On Friday, December 1st, 2023, Jefferson Performing Arts Society will present the iconic Blind Boys of Alabama gospel group, bringing their Christmas concert to the New Orleans area for the first time. Enjoy familiar holiday classics and hand-clapping gospel favorites for the whole family. The Blind Boys have been touring for 75 years and are considered a pillar of American music. According to The New York Times they "epitomize what is known as jubilee singing, a livelier breed of gospel music."
Click here for event information, concert videos and more: Blind Boys of Alabama Christmas Concert | Jefferson Performing Arts Center (jeffersonpac.com)
WHO/WHAT: Mister Mao is known for hosting its wildly popular guest chef pop-up series, a one- night-only dinner series that spotlights visiting chefs, vendors, and more. The inauthentic, tropical roadhouse is thrilled to welcome Chef Finn Walter, 2022 James Beard Semifinalist for Best Chef: Texas, of The Nicolett, the fine dining destination in West Texas. Chef Finn has lived and worked in top culinary cities, including San Francisco, Paris, Napa Valley, Austin, Santa Fe, and New Orleans, cooking in tiny bistros and multiple Michelin-starred restaurants.
Starting off the month of December with a bang, Chef Finn will take over the kitchen for a decadent seven-course feast priced at $125 per person (plus tax and gratuity). The splurge-worthy menu follows:
Elk Tartare (juniper, fry bread)
Yucca Churro (caviar, yucca blossoms)
Crab (nopales, xoconostle)
Beef Cheek Bao (bluegrass soy)
Black Cod (hoja santa, spruce tip)
Lamb Neck (in the style of brisket, Fresno pepper piperade)
Chocolate (chicory, pinon, Sotol candies)
WHEN/WHERE: The Mister Mao and The Nicolett Dinner will take place on Tuesday, December 5, 2023 at 7PM. Reservations can be made on Resy. Mister Mao is located at 4501 Tchoupitoulas in New Orleans. www.mistermaonola.com.
Everyone’s invited to swing in to the holiday market Sip & Shop Pop-Up on King’s rooftop terrace at Kimpton Hotel Fontenot on Sunday, November 19 between 11 a.m. and 3 p.m. to discover and support tons of great local vendors offering unique and artisanal gifts for the holidays.
From clothing and accessories to stunning works of art and crafts to candles and aromatherapy, there will be something for everyone. The event is free to attend and open to the public. Bubbly and other beverages will be available for purchase. And those who come hungry can head downstairs after or before to partake in the delicious lunch menu at King Brasserie & Bar featuring items like the Gulf Oyster BLT, Quiche Lorraine, King Burger, and Croque Monsieur. Reservations to dine are recommended and can be made online at kingbrasserieandbar.com.
WHEN: Sunday, November 19, 2023 | 11 a.m. - 3 p.m.
WHERE: King Brasserie & Bar’s rooftop terrace, 521 Tchoupitoulas St., New Orleans, LA 70130
King is open for breakfast daily, 7 - 11 a.m., and for lunch daily, 11 a.m. - 3 p.m. Dinner is served Sunday through Thursday, 5 - 9 p.m. and Friday and Saturday, 5 - 10 p.m. Happy hour is daily, 5 - 7 p.m. More information on King can be found at kingbrasserieandbar.com. You can also follow King on Instagram at @kingbrasserienola and Peacock Room on Instagram @peacockroomnola.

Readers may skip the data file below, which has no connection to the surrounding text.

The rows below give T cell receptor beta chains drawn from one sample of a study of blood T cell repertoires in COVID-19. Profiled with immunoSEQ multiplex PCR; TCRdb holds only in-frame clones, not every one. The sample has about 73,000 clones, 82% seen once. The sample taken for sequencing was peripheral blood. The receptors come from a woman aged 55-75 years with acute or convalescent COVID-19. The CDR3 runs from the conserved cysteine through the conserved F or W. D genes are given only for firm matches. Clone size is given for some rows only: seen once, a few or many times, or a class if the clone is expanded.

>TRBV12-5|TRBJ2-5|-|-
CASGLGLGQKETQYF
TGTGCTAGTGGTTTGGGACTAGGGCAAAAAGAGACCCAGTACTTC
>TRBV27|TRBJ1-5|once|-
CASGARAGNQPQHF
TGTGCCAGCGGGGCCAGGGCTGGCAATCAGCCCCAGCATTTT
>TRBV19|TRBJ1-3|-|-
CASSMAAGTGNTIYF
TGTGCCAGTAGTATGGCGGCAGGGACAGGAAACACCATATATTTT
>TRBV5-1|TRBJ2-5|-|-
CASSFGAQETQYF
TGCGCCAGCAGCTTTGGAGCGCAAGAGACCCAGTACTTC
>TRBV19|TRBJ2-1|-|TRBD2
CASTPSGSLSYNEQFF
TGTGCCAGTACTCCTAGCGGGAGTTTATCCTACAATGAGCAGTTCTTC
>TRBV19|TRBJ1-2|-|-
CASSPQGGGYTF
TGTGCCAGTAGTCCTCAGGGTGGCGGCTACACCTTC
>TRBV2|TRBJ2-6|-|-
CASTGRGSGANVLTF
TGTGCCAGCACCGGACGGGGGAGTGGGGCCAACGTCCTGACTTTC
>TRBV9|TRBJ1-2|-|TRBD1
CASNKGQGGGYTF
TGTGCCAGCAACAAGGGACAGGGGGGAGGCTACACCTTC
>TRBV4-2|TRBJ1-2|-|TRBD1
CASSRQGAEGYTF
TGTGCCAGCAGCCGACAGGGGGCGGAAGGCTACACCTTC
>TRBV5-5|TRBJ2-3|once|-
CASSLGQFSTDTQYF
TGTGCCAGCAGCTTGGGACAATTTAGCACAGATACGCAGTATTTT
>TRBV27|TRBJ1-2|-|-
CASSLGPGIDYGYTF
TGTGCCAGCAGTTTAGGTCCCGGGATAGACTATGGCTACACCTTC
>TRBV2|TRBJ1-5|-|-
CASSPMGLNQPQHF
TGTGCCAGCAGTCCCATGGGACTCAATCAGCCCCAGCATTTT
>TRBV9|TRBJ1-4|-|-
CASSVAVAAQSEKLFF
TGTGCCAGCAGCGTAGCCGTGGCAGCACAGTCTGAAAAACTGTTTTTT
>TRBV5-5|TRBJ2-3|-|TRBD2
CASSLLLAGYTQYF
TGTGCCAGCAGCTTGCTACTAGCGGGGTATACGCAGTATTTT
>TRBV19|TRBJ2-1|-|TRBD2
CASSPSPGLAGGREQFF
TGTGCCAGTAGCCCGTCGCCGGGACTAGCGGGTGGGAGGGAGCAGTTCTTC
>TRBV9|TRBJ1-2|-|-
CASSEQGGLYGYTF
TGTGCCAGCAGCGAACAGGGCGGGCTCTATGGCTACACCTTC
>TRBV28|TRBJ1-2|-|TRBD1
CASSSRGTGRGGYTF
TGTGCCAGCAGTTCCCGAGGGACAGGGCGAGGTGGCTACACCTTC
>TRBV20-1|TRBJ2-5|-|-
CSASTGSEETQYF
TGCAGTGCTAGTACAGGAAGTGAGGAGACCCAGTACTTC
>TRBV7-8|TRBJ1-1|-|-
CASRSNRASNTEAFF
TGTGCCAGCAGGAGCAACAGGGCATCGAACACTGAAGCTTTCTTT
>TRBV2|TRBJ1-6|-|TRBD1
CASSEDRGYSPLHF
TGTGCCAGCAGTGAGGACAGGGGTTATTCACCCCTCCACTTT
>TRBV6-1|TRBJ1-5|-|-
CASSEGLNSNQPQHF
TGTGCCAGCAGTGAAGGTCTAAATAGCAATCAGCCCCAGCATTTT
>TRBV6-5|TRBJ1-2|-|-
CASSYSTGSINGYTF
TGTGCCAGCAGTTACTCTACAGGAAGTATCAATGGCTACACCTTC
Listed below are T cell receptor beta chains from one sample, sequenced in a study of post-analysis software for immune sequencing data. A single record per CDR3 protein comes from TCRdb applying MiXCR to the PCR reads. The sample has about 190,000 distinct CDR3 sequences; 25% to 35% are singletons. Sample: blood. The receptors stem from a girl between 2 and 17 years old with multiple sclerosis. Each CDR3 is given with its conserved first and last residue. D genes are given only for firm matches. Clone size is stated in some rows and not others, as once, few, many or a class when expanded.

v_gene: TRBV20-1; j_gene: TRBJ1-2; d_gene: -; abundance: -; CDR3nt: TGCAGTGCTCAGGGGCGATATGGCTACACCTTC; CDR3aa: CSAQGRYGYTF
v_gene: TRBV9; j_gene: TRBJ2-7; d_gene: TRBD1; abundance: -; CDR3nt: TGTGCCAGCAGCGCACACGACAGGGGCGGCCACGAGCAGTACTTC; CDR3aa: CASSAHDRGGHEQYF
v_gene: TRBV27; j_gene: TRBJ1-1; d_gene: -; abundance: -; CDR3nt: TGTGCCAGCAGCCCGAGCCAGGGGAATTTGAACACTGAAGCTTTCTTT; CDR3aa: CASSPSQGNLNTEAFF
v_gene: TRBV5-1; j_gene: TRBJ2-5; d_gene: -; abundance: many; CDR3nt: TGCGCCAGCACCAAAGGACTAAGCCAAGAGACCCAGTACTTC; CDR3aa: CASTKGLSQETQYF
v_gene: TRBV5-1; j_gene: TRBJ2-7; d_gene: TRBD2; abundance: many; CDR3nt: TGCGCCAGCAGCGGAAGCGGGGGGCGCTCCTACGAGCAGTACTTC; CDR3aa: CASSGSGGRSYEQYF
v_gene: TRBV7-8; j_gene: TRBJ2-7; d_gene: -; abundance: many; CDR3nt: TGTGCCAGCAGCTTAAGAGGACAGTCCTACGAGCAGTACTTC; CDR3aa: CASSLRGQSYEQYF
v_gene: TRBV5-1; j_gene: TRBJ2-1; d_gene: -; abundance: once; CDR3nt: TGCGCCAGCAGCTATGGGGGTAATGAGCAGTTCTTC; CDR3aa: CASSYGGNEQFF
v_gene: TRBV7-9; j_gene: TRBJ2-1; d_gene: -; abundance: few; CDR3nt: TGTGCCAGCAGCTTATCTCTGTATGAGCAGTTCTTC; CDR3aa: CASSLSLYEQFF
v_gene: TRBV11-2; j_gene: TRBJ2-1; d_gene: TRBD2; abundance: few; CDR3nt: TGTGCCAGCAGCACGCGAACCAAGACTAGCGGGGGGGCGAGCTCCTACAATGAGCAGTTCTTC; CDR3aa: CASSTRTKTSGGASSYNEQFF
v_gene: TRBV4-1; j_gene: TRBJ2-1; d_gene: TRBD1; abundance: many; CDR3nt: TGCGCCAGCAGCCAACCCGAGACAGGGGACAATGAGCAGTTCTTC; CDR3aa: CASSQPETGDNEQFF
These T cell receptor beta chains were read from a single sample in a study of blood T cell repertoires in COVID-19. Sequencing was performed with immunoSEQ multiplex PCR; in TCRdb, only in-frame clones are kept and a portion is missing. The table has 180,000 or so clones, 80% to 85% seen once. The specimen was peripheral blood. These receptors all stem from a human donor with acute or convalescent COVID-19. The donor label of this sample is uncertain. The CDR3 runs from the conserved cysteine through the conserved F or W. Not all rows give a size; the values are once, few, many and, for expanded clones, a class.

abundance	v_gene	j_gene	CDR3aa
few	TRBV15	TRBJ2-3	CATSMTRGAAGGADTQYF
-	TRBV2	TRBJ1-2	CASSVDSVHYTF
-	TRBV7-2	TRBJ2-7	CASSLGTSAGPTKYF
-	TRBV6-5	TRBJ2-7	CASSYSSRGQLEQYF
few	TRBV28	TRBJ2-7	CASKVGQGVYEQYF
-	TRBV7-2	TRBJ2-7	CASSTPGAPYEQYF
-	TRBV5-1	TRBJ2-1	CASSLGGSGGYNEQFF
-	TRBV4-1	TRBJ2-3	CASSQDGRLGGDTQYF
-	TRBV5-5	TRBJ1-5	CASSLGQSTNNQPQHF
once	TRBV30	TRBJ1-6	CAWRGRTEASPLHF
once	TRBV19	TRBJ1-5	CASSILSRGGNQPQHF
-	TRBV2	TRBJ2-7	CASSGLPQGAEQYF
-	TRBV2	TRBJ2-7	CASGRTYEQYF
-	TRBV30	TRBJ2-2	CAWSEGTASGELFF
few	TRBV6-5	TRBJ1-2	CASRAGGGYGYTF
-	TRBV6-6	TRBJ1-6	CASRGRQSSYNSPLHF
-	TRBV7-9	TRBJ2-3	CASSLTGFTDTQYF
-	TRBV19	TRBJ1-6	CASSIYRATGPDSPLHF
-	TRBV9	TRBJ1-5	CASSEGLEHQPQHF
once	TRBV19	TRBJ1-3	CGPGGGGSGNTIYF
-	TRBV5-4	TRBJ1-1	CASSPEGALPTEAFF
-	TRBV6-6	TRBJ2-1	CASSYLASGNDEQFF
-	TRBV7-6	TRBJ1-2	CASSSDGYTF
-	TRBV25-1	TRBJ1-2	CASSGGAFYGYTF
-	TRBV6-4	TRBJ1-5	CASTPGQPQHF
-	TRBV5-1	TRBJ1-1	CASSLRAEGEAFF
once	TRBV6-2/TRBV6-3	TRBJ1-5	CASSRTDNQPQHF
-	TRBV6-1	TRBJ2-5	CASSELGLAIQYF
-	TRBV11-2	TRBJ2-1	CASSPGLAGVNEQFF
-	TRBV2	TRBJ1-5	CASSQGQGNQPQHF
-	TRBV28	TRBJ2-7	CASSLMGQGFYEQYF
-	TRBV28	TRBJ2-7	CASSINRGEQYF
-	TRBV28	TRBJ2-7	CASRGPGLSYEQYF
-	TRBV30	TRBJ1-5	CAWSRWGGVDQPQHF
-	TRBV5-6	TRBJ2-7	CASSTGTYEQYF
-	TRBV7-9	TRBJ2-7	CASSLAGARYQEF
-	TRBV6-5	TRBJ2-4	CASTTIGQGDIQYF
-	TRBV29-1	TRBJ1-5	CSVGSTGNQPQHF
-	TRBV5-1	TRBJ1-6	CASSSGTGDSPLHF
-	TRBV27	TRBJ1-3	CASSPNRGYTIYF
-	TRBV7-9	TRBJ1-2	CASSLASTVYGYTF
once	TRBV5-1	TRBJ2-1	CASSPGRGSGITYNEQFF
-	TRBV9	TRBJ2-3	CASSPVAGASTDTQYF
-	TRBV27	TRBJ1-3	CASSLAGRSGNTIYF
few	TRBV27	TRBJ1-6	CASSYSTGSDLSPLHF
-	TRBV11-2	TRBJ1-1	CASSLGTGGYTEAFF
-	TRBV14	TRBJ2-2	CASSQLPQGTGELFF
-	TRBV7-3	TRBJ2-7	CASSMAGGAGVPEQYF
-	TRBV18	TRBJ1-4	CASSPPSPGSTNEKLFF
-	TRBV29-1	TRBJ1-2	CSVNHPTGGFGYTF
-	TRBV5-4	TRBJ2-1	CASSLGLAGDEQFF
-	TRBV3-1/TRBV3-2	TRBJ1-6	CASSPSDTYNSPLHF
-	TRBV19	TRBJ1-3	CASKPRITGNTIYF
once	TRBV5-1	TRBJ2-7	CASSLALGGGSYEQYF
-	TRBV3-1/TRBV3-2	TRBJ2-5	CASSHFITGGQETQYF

READ OUR REVIEW OF KING BRASSERIE
Porgy's Seafood Market, the newest venture from Dana Honn (Carmo), Marcus Jacobs and Caitlin Carney (Marjie’s Grill, Seafood Sally’s) is opening this month! In keeping with their goal to be a community-driven resource for fresh, wild-caught Gulf seafood, they've rolled out an innovative crowd-funding campaign:
A beautiful, hot mess!
Looped @ Westwego Cultural Center
review by Todd Perley
Ah, Tallulah Bankhead (1902–1968). The diva of stage, radio, and screen. An amalgamation of Bette Davis, Oscar Wilde, Mae West, and Morticia Addams, with a healthy dose of Bitchy Drag Queen (which just sums up the previous attributes, honestly). And did Jennifer Saunders write a bit of her into Edwina Monsoon in the TV show 'Absolutely'?
Bisexual, promiscuous, ubiquitous drink in hand, a cigarette in her mouth, and white-ringed nostrils. She for whom Tennessee Williams wrote the character of Blanche Dubois. Wouldn’t you like to spend an evening with her?
Well, you’re in luck, thanks to this play, by Matthew Lombardo. As they bill it: “This three-person drama is based on a real event that took place in the summer of 1965, when an inebriated Tallulah Bankhead required a full day to redub – or loop – one line of dialogue … The recording session ends up lasting eight hours due to her drunken behavior.”
The campy mood is set before you even enter the theater. The lobby becomes an interactive playground. Sign your name to a star on the floor. Take a photo with Tallulah wearing borrowed mink and holding fake cigarettes and champagne. Don’t forget your complimentary packet of candy cigarettes. (Yes, they still make those!) Many theater-goers dress the part. I stood in the wine line with a man who had sewn dozens of dangling cigarettes to his blazer. (“It’s my smoking jacket.”)
Set in an L.A. recording studio, the three-hour-late Bankhead finally shows up to read her one line. Film editor Danny Miller’s nerves are quickly shattered as she fails, fails, and fails again. She’s more interested in prying into his life, revealing sides of her own…and drinking, smoking, snorting, and pill-popping, natch.